• Posted on March 12, 2013 10:24 pm
    By Chris
    Diseases of Honeybees - American Foulbrood

    Today’s Diary Entry is sponsored by Supreme Pet Foods

    This was a very special day for me, when I started studying years ago I started on the path to following my dream, then last June I got accepted into vet school, and on September 13th 2012 I started vet school. Today I started clinical topics; in vet school you have the theory or pre-clinical stuff, and then you have the clinical stuff when you start looking at treating patients. Diseases of Bee’s today was looking at diagnosing and treating different diseases in bee’s, and in diseases of fish today we looked at common problems of fish and how to do a clinical exam. I’ve got just 7 semesters of vet school left now before I am released onto the animal population.

    Onto talking about diseases of bee’s, as bee’s are so small its difficult to carry out a clinical exam – or in fact notice problems – whilst they are alive so we are taught to look at the hives and any dead bee’s. Bee’s are very clean with the drones and worker bee’s cleaning out the dead from the hive, hence why you may find a pile of dead bee’s in front of the entrance to a hive. Several of these diseases are notifible (government or state has to be notified) and often the only treatment is the destruction of diseased colonies. One of the diseases we looked at today was American foulbrood which affects the brood and is extremely contagious with the bacteria forming spores which can live for years. The larvae become infected by swallowing these spores and basically rot in the cell before they reach the next life stage leaving behind a glue-like substance which the other bee’s cannot clean away. This is commonly diagnosed by looking at the cells for sunken concave caps on the cells often with holes in them (image below), and then using a matchstick to test for the gluey substance, if found a sample is then sent to a laboratory for cultivation to confirm the diagnosis.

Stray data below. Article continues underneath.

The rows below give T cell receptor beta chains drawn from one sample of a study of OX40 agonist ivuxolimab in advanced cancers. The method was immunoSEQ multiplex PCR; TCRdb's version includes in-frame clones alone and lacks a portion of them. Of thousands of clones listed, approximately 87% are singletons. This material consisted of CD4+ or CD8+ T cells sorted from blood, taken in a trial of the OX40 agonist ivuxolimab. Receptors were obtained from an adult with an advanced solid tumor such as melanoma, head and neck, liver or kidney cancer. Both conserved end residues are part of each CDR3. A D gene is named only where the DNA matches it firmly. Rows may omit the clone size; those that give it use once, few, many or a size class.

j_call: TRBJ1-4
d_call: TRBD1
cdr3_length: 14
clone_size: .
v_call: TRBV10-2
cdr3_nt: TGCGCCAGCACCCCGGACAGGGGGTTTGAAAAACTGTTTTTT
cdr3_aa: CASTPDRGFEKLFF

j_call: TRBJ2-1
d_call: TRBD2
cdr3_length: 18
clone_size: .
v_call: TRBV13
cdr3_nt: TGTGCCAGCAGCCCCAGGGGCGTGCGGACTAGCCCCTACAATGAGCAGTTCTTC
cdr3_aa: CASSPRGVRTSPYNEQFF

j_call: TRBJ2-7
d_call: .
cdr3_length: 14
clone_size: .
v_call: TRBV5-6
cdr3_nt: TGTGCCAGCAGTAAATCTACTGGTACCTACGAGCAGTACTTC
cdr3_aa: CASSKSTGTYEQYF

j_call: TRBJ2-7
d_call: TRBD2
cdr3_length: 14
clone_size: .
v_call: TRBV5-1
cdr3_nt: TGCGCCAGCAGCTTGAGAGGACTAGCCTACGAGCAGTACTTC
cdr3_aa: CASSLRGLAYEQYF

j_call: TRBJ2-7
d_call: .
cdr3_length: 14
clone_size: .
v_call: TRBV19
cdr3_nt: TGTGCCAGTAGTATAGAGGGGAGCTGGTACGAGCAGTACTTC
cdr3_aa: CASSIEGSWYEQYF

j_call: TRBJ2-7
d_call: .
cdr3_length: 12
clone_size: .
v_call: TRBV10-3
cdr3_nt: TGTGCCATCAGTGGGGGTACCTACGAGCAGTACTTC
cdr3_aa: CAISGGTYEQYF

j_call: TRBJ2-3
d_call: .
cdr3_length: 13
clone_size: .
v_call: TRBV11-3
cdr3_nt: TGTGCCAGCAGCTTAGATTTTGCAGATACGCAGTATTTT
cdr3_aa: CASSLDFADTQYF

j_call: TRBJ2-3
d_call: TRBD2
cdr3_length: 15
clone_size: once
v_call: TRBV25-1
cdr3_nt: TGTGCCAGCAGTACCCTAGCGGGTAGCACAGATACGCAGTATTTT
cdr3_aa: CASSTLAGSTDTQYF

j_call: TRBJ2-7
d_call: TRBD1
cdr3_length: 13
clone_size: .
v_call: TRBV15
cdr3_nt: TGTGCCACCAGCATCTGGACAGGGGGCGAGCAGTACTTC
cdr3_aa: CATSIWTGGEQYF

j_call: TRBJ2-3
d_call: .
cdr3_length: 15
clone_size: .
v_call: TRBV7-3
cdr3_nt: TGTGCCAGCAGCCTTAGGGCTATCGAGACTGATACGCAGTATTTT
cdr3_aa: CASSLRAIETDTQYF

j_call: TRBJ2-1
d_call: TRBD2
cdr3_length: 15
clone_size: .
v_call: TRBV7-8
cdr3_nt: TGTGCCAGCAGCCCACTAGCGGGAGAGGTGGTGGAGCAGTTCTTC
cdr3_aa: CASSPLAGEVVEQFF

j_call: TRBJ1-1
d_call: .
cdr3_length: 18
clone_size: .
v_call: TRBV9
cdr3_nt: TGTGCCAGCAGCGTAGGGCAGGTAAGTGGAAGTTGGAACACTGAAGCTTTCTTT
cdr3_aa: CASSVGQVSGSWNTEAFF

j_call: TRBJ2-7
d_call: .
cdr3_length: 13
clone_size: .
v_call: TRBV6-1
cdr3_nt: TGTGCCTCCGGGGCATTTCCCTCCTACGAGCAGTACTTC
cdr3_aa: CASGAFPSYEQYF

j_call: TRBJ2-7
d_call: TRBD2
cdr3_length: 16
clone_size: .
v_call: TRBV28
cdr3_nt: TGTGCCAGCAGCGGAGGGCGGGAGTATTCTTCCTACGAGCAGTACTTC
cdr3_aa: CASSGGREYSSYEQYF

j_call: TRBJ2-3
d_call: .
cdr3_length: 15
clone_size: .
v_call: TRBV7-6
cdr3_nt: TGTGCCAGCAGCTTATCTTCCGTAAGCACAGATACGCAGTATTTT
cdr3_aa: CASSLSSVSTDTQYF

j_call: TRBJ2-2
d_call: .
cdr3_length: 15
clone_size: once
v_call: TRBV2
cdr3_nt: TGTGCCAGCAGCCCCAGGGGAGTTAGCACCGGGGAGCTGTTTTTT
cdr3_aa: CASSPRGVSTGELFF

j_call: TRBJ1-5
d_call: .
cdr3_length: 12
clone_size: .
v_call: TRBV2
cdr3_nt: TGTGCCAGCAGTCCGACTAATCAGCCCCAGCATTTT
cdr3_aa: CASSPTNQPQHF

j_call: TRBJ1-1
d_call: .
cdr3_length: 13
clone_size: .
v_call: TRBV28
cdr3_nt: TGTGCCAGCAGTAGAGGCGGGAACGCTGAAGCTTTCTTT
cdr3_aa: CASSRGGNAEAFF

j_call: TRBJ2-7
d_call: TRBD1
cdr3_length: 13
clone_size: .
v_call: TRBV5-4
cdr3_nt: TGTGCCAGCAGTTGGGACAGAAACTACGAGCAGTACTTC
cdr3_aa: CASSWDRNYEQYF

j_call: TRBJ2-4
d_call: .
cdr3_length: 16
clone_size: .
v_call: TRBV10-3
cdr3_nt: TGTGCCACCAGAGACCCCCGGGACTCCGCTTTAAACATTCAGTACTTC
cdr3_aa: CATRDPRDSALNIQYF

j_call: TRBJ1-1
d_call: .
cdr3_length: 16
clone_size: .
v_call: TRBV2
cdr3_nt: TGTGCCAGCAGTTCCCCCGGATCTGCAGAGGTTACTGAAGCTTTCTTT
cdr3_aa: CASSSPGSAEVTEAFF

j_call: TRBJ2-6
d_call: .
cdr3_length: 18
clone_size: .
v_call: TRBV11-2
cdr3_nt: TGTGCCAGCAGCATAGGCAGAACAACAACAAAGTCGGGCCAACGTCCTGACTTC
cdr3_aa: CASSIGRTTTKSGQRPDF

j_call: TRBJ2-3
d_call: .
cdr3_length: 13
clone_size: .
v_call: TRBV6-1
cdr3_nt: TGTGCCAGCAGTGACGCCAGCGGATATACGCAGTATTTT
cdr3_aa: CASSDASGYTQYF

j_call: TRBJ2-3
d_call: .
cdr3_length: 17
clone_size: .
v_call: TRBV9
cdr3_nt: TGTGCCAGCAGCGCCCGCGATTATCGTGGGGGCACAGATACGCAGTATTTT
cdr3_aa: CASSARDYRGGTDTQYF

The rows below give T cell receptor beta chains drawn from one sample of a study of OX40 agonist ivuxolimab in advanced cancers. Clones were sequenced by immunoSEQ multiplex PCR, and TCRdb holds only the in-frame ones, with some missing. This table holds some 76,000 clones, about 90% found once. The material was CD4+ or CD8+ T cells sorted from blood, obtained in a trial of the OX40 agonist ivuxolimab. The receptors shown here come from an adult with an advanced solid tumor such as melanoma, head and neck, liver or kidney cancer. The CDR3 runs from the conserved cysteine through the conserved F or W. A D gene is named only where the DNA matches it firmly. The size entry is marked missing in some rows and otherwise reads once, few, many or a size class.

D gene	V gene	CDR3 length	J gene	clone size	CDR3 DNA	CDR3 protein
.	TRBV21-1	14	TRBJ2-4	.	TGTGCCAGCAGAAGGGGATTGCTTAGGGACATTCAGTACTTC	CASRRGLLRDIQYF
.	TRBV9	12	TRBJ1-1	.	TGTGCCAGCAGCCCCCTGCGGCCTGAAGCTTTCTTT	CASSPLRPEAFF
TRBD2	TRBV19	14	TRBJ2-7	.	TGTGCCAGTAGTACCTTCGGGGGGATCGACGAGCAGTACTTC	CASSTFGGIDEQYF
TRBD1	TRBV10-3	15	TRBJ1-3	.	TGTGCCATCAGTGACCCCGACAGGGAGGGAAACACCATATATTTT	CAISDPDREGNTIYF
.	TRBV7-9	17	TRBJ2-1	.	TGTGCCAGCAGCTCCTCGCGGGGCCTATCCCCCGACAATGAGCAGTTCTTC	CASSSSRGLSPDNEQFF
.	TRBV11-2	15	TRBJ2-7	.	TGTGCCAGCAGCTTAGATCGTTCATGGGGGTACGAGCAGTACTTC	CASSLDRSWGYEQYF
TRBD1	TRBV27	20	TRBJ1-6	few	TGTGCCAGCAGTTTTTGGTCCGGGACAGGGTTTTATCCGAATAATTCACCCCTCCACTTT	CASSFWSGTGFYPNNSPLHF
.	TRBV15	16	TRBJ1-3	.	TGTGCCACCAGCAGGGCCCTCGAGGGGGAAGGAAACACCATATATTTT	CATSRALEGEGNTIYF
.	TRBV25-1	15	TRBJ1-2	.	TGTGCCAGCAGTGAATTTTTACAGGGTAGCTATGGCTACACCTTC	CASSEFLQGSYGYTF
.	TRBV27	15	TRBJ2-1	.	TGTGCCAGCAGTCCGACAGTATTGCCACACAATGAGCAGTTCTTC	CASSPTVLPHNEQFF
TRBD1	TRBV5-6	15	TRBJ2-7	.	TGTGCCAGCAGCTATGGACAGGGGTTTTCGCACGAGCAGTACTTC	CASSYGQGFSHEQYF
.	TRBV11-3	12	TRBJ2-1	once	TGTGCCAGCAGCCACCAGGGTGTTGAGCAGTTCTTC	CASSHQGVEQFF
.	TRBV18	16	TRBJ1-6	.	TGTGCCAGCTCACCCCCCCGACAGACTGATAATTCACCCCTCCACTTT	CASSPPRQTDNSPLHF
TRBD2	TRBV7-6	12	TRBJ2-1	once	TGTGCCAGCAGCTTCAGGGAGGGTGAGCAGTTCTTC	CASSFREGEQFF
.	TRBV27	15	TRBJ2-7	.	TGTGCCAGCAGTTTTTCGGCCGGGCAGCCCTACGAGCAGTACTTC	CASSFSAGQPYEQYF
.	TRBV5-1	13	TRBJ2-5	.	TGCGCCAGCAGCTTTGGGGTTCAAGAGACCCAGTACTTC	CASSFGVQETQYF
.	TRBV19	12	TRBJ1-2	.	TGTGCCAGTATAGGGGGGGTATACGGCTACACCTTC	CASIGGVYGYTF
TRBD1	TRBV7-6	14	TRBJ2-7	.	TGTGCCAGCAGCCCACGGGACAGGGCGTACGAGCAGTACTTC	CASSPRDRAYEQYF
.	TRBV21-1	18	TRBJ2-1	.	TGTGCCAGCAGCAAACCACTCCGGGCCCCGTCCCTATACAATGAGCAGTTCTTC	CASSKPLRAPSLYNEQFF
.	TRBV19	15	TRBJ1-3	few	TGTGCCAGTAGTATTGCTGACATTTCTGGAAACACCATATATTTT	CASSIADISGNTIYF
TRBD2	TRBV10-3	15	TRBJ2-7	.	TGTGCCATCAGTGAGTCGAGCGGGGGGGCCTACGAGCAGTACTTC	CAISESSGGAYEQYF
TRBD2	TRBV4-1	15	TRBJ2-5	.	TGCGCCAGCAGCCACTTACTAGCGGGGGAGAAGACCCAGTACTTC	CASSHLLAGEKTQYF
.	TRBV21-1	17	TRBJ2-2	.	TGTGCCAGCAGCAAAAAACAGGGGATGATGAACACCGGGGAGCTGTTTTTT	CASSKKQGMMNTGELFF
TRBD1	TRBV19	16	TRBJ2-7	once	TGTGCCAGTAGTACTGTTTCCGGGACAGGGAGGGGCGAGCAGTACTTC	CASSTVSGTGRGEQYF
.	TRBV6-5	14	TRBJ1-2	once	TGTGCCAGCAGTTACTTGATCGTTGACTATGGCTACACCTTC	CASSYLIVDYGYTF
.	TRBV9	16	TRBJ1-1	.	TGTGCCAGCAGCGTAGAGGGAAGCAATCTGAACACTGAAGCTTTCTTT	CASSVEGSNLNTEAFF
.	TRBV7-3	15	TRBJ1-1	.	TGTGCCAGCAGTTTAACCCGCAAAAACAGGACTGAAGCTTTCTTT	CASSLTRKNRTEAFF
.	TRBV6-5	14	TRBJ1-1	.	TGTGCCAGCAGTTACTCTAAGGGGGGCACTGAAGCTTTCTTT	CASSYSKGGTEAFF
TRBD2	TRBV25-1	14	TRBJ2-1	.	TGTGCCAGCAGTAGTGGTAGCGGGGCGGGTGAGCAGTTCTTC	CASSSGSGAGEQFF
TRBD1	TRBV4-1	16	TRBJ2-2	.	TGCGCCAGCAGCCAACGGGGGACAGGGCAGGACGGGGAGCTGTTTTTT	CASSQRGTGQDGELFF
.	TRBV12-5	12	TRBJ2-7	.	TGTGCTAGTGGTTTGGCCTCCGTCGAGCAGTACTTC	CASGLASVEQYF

Diseases of Honeybees - American Foulbrood

    Concave, perforated wax caps indicative of american foulbrood

    Following this in diseases of fish today we started looking at common problems and how to clinically exam a fish for disease. Depending on the species this can be easy or difficult with the size of the fish, and starts with observing the fish in its natural environment of water. Problems with fish vary from not being able to swim straight, swimming upside down, parasites, or even things like cancer with growths. Surprisingly there are quite a few owners that have opted for surgery on their fish to have lumps and bumps removed which is pretty cool. Next week we will be looking at fish anatomy with dissections to look at the different organ systems and the swim bladder.

    Posted in categories: Vet School Diary
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